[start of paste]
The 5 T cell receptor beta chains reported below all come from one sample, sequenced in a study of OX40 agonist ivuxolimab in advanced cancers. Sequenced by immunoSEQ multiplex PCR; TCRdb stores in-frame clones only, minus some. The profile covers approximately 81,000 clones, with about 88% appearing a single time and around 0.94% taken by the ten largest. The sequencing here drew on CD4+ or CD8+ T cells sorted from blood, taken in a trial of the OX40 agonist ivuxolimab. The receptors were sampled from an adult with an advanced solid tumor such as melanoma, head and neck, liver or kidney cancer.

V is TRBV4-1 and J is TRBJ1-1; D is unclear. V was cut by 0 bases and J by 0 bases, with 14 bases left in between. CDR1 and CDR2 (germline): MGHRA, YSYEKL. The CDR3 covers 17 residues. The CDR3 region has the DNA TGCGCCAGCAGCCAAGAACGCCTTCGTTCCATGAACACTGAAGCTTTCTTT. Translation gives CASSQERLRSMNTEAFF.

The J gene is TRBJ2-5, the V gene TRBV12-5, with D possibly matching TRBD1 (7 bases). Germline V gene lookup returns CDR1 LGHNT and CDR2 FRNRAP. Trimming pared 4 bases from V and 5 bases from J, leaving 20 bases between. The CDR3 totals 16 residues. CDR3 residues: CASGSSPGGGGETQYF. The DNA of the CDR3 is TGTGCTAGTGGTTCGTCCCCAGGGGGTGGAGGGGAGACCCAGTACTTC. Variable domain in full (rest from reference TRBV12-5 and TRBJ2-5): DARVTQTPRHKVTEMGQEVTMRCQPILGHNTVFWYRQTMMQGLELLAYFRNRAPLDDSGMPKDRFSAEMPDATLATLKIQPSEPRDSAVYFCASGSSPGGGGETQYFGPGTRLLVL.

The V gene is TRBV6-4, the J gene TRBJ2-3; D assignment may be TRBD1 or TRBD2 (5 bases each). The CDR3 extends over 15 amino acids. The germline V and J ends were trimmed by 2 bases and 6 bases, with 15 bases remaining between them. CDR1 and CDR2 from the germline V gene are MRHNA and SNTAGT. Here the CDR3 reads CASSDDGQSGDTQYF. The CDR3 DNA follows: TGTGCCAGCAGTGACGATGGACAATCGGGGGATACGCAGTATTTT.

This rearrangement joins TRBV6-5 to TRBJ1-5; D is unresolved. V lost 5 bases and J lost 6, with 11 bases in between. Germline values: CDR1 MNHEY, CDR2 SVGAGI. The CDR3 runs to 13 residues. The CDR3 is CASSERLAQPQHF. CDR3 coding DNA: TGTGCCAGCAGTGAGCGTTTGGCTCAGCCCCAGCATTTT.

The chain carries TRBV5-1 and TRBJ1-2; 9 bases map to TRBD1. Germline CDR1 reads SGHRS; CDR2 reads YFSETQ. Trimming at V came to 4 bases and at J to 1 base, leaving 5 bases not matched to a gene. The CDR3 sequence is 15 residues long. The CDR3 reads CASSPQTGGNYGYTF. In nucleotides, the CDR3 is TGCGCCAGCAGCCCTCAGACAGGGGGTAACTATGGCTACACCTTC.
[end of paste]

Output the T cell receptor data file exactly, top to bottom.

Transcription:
The 5 T cell receptor beta chains reported below all come from one sample, sequenced in a study of OX40 agonist ivuxolimab in advanced cancers. Sequenced by immunoSEQ multiplex PCR; TCRdb stores in-frame clones only, minus some. The profile covers approximately 81,000 clones, with about 88% appearing a single time and around 0.94% taken by the ten largest. The sequencing here drew on CD4+ or CD8+ T cells sorted from blood, taken in a trial of the OX40 agonist ivuxolimab. The receptors were sampled from an adult with an advanced solid tumor such as melanoma, head and neck, liver or kidney cancer.

V is TRBV4-1 and J is TRBJ1-1; D is unclear. V was cut by 0 bases and J by 0 bases, with 14 bases left in between. CDR1 and CDR2 (germline): MGHRA, YSYEKL. The CDR3 covers 17 residues. The CDR3 region has the DNA TGCGCCAGCAGCCAAGAACGCCTTCGTTCCATGAACACTGAAGCTTTCTTT. Translation gives CASSQERLRSMNTEAFF.

The J gene is TRBJ2-5, the V gene TRBV12-5, with D possibly matching TRBD1 (7 bases). Germline V gene lookup returns CDR1 LGHNT and CDR2 FRNRAP. Trimming pared 4 bases from V and 5 bases from J, leaving 20 bases between. The CDR3 totals 16 residues. CDR3 residues: CASGSSPGGGGETQYF. The DNA of the CDR3 is TGTGCTAGTGGTTCGTCCCCAGGGGGTGGAGGGGAGACCCAGTACTTC. Variable domain in full (rest from reference TRBV12-5 and TRBJ2-5): DARVTQTPRHKVTEMGQEVTMRCQPILGHNTVFWYRQTMMQGLELLAYFRNRAPLDDSGMPKDRFSAEMPDATLATLKIQPSEPRDSAVYFCASGSSPGGGGETQYFGPGTRLLVL.

The V gene is TRBV6-4, the J gene TRBJ2-3; D assignment may be TRBD1 or TRBD2 (5 bases each). The CDR3 extends over 15 amino acids. The germline V and J ends were trimmed by 2 bases and 6 bases, with 15 bases remaining between them. CDR1 and CDR2 from the germline V gene are MRHNA and SNTAGT. Here the CDR3 reads CASSDDGQSGDTQYF. The CDR3 DNA follows: TGTGCCAGCAGTGACGATGGACAATCGGGGGATACGCAGTATTTT.

This rearrangement joins TRBV6-5 to TRBJ1-5; D is unresolved. V lost 5 bases and J lost 6, with 11 bases in between. Germline values: CDR1 MNHEY, CDR2 SVGAGI. The CDR3 runs to 13 residues. The CDR3 is CASSERLAQPQHF. CDR3 coding DNA: TGTGCCAGCAGTGAGCGTTTGGCTCAGCCCCAGCATTTT.

The chain carries TRBV5-1 and TRBJ1-2; 9 bases map to TRBD1. Germline CDR1 reads SGHRS; CDR2 reads YFSETQ. Trimming at V came to 4 bases and at J to 1 base, leaving 5 bases not matched to a gene. The CDR3 sequence is 15 residues long. The CDR3 reads CASSPQTGGNYGYTF. In nucleotides, the CDR3 is TGCGCCAGCAGCCCTCAGACAGGGGGTAACTATGGCTACACCTTC.